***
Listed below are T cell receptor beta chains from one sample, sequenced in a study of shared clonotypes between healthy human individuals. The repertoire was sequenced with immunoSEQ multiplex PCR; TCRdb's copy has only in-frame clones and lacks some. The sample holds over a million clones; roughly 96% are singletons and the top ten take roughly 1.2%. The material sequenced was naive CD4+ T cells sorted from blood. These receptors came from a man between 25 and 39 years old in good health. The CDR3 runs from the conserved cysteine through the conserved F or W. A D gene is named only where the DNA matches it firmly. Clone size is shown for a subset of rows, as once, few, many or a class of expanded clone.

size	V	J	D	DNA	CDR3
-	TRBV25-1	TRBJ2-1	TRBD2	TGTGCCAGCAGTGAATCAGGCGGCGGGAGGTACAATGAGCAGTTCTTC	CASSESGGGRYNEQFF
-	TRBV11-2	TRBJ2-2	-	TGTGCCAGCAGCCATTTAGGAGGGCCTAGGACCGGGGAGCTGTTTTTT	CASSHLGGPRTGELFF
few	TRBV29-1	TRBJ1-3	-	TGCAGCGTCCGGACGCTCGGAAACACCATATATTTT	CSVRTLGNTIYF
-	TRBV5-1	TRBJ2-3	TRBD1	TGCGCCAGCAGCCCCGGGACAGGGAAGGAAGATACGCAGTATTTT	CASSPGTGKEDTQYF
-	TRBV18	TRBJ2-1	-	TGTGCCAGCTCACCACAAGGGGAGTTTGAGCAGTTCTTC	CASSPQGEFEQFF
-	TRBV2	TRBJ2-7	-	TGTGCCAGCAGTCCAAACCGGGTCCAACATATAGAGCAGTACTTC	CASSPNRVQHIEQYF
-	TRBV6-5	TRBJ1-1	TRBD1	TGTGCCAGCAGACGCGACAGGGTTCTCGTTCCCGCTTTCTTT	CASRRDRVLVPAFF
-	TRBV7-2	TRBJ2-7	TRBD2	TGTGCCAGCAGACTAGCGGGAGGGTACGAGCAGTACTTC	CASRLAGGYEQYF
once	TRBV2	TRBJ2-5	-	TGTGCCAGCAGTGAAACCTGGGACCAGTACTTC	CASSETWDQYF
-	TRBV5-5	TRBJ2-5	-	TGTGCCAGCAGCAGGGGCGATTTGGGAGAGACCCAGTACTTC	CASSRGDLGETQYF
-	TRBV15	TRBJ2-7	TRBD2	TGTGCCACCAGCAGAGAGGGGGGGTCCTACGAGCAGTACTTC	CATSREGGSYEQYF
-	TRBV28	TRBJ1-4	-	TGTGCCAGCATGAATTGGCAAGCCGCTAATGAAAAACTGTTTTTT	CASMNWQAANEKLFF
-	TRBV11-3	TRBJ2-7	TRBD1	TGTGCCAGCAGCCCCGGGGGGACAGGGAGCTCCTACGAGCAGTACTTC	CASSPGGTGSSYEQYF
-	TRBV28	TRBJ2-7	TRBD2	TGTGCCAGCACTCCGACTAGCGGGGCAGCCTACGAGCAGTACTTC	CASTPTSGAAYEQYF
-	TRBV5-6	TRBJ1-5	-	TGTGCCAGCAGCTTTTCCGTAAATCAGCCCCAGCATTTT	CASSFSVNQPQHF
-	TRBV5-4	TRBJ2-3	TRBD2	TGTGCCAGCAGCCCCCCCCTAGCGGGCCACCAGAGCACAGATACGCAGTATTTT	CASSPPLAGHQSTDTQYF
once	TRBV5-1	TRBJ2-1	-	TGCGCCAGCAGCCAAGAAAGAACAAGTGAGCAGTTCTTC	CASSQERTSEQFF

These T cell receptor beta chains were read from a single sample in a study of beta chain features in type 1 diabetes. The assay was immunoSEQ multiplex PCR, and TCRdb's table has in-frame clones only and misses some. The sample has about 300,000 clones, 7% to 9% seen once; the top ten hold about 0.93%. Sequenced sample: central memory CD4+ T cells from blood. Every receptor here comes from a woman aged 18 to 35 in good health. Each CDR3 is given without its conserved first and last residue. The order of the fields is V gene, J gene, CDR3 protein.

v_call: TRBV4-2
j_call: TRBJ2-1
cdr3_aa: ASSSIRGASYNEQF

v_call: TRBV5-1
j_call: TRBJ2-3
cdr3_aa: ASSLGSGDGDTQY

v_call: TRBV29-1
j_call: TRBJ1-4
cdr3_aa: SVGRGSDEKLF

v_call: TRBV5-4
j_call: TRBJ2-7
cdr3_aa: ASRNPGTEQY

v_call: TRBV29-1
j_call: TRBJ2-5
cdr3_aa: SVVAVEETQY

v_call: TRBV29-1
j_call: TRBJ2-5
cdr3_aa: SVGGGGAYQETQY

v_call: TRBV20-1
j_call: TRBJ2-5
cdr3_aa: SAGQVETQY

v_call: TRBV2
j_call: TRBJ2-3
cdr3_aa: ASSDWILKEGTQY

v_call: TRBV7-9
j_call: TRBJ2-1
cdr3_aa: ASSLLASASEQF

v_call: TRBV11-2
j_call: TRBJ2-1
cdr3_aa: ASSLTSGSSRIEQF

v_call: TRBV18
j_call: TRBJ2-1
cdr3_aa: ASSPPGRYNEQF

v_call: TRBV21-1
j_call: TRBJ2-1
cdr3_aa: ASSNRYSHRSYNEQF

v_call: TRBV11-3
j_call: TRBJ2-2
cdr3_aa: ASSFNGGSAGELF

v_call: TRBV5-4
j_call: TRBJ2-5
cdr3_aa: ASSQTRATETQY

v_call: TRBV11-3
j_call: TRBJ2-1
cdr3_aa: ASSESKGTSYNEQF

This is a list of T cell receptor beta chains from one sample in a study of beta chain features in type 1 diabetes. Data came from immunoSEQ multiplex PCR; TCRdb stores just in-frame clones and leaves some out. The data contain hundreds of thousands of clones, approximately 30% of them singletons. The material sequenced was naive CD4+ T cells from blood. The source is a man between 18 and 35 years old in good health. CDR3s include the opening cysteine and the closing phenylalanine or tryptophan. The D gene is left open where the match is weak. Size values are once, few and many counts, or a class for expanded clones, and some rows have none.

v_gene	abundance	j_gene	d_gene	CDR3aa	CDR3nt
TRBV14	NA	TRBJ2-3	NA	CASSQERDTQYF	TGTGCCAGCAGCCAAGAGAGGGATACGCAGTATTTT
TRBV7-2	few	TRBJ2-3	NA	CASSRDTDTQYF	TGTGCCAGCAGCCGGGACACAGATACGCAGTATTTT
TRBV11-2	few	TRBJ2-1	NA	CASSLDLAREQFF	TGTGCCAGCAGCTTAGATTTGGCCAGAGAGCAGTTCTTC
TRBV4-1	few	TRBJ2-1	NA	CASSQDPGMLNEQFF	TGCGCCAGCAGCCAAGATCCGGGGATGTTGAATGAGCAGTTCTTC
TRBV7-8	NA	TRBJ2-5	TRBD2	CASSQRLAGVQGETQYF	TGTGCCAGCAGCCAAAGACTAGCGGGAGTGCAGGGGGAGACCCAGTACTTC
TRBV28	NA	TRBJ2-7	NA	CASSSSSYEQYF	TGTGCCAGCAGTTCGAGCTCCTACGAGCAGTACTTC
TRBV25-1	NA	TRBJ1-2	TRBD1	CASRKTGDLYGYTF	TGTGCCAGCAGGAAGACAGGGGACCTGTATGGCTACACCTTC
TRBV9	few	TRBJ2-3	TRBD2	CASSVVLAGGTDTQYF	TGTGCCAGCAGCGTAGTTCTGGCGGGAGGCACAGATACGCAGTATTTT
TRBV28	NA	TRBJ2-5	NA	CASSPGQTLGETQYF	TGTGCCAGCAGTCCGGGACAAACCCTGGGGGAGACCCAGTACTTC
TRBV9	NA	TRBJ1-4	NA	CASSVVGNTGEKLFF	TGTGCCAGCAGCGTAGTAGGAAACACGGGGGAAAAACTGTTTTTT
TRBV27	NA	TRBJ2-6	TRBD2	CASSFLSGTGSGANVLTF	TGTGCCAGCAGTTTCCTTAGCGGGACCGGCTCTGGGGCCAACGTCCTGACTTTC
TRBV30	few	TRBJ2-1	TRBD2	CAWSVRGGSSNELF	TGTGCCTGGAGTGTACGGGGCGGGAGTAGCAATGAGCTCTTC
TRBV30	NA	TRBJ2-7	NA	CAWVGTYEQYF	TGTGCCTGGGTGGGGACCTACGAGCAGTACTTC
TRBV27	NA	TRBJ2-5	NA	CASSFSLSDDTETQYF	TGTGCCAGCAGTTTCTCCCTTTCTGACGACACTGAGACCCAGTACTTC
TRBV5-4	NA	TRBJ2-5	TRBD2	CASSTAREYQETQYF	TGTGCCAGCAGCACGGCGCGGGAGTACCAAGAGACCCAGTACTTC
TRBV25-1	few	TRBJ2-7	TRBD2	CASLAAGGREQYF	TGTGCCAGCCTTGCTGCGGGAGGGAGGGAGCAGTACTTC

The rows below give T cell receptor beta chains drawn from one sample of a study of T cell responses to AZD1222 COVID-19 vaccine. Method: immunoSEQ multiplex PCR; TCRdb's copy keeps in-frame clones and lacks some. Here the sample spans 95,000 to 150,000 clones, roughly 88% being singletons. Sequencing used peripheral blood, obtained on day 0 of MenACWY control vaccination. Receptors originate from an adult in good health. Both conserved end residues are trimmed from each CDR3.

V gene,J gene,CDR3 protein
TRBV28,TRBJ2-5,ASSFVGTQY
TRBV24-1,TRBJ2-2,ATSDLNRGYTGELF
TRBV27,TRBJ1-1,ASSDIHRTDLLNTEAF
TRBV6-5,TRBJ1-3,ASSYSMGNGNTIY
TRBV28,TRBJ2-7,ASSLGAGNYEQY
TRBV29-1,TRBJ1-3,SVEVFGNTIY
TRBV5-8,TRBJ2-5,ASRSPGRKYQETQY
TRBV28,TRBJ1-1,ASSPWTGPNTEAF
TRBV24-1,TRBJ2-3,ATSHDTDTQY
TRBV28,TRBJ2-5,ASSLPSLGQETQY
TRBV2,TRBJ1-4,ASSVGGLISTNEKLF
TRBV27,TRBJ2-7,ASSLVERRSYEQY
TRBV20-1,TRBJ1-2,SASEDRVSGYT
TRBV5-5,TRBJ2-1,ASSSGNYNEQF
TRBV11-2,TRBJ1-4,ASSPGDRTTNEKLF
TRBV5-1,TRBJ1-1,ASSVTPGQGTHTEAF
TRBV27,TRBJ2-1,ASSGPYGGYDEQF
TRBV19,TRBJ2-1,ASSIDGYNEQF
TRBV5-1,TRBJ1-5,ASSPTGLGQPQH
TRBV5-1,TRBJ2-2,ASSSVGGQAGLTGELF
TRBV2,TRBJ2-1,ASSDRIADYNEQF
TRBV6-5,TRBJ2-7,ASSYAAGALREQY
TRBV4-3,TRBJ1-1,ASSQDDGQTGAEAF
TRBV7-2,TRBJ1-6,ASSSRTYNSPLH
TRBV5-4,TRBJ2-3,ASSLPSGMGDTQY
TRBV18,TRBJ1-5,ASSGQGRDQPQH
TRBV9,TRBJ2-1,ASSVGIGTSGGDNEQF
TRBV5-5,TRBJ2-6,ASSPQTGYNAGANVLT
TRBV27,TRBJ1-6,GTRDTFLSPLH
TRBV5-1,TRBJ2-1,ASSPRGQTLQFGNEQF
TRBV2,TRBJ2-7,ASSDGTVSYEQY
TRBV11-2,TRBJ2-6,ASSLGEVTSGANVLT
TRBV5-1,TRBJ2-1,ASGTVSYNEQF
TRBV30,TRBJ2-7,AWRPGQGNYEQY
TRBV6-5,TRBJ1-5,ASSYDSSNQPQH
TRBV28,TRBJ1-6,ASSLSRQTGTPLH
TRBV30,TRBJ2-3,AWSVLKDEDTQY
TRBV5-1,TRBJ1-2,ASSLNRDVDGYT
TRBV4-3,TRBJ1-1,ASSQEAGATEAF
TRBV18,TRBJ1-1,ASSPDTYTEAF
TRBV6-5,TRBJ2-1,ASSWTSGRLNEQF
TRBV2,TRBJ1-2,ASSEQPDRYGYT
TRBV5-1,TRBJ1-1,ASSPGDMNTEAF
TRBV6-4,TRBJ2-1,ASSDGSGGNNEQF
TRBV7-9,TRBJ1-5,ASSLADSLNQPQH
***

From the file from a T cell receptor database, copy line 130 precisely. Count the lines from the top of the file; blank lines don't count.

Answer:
TRBV7-9,TRBJ1-5,ASSLADSLNQPQH